The catalysts of the present invention are particularly suitable for the treatment of organic compounds and especially hydrocarbons. Still more particularly these catalysts are of advantage for use in the treatment of gasoline or gasoline fractions containing undesirable impurities. The treatment of gasoline or gasoline fractions generally is effected in the presence of hydrogen at temperatures of from about 500 to about 800 F., although in some cases higher temperatures up to 850-900 F. may be employed. Atmospheric and preferably superatmospheric pressures ranging from 50 to 5000 pounds per square inch or more may be utilized. This treatment will serve to remove impurities containing sulfur, nitrogen, oxygen and arsenic from the gasoline or gasoline fraction and thereby is particularly suitable for treatment of gasoline or gasoline fractions prior to reforming of the gasoline in contact with a reforming catalyst containing a noble or expensive metal, in order to avoid the deleterious effects of these impurities on the reforming catalyst. Similarly, the catalyst of the present invention may be used for the treatment of the other hydrocarbon fractions in order to remove undesirable impurities as, for example, the treatment of aromatic solvents, kerosene, etc.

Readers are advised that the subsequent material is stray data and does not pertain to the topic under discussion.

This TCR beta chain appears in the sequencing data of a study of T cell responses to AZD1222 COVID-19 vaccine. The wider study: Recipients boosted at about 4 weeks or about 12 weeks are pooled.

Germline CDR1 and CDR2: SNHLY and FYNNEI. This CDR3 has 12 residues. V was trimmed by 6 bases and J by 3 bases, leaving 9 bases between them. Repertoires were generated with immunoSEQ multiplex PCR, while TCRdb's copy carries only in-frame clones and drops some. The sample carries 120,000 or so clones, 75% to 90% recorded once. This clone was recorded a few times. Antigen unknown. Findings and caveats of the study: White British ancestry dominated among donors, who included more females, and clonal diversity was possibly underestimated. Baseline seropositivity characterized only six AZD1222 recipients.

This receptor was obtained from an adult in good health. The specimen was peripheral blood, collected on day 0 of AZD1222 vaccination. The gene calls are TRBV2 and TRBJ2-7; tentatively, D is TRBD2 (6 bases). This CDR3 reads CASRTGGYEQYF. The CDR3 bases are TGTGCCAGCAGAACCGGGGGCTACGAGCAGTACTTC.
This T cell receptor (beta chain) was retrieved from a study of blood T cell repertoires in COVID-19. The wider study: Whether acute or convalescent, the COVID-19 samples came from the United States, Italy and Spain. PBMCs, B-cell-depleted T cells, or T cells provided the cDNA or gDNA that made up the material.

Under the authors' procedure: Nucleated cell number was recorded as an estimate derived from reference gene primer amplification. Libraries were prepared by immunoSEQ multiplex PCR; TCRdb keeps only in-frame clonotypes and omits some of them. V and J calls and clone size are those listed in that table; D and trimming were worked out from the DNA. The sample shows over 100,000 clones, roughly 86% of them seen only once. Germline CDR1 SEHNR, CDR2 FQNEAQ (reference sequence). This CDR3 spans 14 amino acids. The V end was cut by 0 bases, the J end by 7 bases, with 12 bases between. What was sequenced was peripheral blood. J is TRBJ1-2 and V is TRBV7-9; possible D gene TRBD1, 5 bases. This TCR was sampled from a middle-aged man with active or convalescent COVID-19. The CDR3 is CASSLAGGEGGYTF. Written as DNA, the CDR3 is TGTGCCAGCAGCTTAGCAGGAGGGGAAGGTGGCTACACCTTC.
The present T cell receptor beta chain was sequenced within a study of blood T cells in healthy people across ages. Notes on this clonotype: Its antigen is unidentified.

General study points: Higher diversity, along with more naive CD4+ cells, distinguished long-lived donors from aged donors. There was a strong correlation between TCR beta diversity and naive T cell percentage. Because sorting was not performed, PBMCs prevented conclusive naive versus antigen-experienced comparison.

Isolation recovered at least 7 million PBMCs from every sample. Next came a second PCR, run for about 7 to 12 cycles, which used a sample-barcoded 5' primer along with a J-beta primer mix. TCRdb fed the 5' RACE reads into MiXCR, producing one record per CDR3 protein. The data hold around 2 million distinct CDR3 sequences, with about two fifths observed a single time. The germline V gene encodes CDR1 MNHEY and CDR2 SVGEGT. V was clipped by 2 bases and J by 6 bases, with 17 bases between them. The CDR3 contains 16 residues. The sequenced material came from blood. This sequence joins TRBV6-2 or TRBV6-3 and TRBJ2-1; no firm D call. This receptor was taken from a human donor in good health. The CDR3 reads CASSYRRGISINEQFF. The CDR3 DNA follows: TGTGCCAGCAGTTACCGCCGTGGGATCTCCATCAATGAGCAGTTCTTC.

The catalyst of the present invention also may find utility for other conversion reactions of organic compounds and particularly hydrocarbons, including reforming of gasoline, dehydrogenation of normally gaseous or normally liquid hydrocarbons, isomerization of organic hydrocarbons, non-destructive hydrogenation of unsaturated hydrocarbons, hydrogen transfer reactions, alkyl reactions, polymerization reactions, etc. Dehydrogenation and reforming reactions generally are effected at temperatures of from about 800 to 1200 F. or more, while nondestructive hydrogenation reactions generally are effected at temperatures of from about 300 to about 800 F. The

various reactions hereinbefore set forth may be effected in the presence of hydrogen when required or of advantage.

The following examples are introduced to illustrate further the novelty and utility of the present invention, but not with the intention of unduly limiting the same.

Example I A catalyst was prepared to contain approximately 86% by weight of alumina, 0.3% by weight of combined fluorine (calculated as F), 8.5% by weight of molybdenum (calculated as Mo) and 5.2% by weight of cobalt (calculated as Co). This catalyst was prepared as follows.

39.15 grams of oxalic acid dihydrate were dissolved in 75 ml. of water at 140 F. 52.65 grams of molybdic acid (commercial CI, 85% M003) were dissolved in the oxalic acid solution. 89.9 grams of melted cobalt nitrate hexahydrate were mixed with the solution and suflicient water was added to equal 180 ml.